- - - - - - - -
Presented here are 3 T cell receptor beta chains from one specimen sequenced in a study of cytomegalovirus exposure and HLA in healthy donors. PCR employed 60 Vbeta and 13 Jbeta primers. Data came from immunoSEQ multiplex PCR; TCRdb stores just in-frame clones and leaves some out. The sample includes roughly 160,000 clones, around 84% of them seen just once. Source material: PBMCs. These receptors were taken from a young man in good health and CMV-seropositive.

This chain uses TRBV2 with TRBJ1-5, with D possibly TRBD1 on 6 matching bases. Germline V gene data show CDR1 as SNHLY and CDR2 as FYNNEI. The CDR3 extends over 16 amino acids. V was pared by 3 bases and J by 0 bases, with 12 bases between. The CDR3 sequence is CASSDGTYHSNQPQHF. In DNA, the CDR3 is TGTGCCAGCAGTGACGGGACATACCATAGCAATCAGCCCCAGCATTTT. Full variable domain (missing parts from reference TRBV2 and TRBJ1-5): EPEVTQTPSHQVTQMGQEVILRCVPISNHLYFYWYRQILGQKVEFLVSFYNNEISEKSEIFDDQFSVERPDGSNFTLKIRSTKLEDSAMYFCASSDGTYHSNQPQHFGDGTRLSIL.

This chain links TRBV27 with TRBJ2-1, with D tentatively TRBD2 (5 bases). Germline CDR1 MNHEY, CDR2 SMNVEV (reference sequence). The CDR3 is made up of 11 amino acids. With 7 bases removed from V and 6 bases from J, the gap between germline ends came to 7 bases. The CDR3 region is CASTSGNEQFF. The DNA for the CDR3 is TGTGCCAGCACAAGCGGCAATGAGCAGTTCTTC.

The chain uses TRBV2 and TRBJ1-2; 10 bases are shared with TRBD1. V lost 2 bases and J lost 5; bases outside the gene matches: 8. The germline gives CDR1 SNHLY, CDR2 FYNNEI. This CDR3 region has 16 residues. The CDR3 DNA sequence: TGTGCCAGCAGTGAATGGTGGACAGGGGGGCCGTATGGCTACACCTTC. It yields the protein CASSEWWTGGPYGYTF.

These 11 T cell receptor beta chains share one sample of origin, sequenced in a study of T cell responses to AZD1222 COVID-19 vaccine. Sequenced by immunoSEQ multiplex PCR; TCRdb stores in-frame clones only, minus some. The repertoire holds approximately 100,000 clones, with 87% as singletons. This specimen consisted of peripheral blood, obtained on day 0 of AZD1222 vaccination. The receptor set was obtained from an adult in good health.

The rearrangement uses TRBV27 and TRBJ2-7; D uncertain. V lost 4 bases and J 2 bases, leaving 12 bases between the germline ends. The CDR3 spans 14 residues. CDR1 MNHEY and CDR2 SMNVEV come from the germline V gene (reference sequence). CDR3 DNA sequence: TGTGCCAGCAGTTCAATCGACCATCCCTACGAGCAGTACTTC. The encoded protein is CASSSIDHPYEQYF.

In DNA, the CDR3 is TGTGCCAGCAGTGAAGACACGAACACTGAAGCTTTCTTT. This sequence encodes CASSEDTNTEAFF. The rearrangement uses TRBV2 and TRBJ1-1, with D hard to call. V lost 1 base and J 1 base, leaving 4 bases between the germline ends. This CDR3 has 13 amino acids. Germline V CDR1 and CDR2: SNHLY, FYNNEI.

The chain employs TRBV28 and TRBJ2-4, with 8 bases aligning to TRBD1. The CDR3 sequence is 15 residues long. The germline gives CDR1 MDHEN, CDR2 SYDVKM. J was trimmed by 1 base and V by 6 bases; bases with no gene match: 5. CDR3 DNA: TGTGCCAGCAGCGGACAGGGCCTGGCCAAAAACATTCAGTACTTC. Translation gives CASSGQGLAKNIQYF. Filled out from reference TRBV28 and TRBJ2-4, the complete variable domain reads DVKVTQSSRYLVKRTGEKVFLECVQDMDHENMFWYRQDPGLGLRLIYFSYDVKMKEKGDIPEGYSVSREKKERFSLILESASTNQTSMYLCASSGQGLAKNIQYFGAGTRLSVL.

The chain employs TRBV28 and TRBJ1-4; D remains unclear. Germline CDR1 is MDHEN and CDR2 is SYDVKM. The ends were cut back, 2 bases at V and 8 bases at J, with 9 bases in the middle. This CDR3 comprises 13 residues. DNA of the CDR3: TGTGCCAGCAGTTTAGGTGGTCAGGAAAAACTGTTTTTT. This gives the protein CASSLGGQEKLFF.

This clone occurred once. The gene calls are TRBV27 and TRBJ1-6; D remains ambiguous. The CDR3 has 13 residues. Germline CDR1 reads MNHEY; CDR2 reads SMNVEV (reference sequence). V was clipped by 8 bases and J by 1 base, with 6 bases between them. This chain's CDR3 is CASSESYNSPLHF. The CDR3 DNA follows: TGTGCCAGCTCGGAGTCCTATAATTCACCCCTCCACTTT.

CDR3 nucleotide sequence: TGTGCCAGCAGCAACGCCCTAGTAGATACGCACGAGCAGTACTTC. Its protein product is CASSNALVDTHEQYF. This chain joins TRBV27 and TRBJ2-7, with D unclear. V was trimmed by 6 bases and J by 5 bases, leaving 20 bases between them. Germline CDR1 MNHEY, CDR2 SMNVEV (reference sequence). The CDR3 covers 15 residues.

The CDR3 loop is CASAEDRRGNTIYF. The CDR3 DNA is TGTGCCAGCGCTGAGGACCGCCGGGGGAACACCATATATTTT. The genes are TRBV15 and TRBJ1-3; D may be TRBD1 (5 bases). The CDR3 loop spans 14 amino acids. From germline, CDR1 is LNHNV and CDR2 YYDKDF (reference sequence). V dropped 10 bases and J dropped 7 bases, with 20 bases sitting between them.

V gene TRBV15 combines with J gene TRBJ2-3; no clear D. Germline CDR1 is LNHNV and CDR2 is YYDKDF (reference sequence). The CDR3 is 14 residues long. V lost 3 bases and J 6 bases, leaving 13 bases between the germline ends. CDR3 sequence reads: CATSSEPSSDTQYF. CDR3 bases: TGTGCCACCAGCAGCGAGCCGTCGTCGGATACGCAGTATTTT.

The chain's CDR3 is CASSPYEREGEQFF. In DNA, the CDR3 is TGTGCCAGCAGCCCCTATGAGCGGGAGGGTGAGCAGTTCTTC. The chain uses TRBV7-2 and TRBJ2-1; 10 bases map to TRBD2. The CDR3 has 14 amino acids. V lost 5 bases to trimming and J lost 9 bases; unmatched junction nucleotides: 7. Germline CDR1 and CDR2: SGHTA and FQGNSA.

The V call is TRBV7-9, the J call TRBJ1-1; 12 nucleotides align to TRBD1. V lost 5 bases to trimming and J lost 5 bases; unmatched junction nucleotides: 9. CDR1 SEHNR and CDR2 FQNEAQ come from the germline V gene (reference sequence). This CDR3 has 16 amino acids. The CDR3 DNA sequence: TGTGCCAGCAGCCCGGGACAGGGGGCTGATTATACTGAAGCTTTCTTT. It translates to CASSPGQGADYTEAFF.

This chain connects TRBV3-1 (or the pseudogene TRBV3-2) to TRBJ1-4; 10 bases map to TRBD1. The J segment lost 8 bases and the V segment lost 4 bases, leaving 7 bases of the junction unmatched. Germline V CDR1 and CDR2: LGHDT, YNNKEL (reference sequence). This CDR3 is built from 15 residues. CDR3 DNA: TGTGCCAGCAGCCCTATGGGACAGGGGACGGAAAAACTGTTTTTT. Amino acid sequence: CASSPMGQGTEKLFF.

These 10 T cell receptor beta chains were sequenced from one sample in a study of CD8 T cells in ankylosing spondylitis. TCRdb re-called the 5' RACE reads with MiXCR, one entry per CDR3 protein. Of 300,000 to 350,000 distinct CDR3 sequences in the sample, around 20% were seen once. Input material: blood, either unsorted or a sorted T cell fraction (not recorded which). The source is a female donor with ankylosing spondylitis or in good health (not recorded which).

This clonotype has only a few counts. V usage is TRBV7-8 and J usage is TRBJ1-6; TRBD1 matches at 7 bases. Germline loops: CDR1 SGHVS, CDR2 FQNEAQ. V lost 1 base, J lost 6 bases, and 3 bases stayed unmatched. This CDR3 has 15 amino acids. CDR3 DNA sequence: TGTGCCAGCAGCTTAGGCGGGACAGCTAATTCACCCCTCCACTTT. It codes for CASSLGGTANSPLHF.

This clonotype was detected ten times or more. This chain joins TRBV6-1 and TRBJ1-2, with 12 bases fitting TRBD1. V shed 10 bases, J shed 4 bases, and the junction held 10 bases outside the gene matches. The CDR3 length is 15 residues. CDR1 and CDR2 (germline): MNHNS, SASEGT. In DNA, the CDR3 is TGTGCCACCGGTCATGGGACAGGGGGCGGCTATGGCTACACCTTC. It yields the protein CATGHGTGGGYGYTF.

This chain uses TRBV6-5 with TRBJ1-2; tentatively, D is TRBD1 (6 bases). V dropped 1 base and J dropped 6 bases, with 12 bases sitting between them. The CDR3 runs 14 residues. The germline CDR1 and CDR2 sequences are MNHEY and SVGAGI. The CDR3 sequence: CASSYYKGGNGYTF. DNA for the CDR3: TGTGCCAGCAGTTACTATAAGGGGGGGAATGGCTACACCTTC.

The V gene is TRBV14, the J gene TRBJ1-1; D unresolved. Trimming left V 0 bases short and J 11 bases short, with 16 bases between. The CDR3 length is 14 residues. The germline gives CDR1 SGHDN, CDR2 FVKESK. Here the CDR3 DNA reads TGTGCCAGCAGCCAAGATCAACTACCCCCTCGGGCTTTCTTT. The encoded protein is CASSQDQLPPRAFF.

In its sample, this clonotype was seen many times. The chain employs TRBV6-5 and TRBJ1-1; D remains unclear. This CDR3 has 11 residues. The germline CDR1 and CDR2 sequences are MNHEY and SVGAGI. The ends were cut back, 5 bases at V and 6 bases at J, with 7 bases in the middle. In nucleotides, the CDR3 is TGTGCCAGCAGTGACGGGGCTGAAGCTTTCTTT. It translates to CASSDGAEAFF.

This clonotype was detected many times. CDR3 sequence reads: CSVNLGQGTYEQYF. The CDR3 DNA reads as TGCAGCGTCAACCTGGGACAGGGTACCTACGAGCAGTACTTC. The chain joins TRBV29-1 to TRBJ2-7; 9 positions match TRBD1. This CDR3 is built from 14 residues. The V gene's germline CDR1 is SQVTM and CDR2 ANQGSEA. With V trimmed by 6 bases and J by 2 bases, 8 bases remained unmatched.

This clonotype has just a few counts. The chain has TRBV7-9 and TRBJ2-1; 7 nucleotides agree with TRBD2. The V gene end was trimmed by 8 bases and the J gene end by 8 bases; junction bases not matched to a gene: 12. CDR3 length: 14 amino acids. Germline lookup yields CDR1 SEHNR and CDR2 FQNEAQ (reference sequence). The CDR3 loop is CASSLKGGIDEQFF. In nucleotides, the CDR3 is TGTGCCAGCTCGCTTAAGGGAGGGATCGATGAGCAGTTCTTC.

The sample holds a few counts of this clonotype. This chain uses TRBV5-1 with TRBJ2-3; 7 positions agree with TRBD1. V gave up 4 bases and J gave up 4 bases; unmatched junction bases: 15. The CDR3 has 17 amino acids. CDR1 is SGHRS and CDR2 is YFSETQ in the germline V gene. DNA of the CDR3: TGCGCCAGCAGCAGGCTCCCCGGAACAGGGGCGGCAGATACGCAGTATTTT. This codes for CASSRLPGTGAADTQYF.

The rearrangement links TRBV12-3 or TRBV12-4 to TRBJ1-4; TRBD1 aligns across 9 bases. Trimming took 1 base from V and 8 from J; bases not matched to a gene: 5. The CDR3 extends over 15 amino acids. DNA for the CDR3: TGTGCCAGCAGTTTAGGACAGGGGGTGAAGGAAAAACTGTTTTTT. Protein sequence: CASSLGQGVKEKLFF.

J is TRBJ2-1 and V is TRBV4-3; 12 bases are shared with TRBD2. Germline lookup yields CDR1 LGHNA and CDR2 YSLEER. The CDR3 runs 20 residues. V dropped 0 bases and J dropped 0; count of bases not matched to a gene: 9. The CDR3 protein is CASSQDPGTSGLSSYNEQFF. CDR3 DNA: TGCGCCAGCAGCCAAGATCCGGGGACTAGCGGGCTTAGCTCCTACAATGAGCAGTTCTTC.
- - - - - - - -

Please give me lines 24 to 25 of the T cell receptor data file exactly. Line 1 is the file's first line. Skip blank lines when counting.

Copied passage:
This clonotype has just a few counts. The chain has TRBV7-9 and TRBJ2-1; 7 nucleotides agree with TRBD2. The V gene end was trimmed by 8 bases and the J gene end by 8 bases; junction bases not matched to a gene: 12. CDR3 length: 14 amino acids. Germline lookup yields CDR1 SEHNR and CDR2 FQNEAQ (reference sequence). The CDR3 loop is CASSLKGGIDEQFF. In nucleotides, the CDR3 is TGTGCCAGCTCGCTTAAGGGAGGGATCGATGAGCAGTTCTTC.

The sample holds a few counts of this clonotype. This chain uses TRBV5-1 with TRBJ2-3; 7 positions agree with TRBD1. V gave up 4 bases and J gave up 4 bases; unmatched junction bases: 15. The CDR3 has 17 amino acids. CDR1 is SGHRS and CDR2 is YFSETQ in the germline V gene. DNA of the CDR3: TGCGCCAGCAGCAGGCTCCCCGGAACAGGGGCGGCAGATACGCAGTATTTT. This codes for CASSRLPGTGAADTQYF.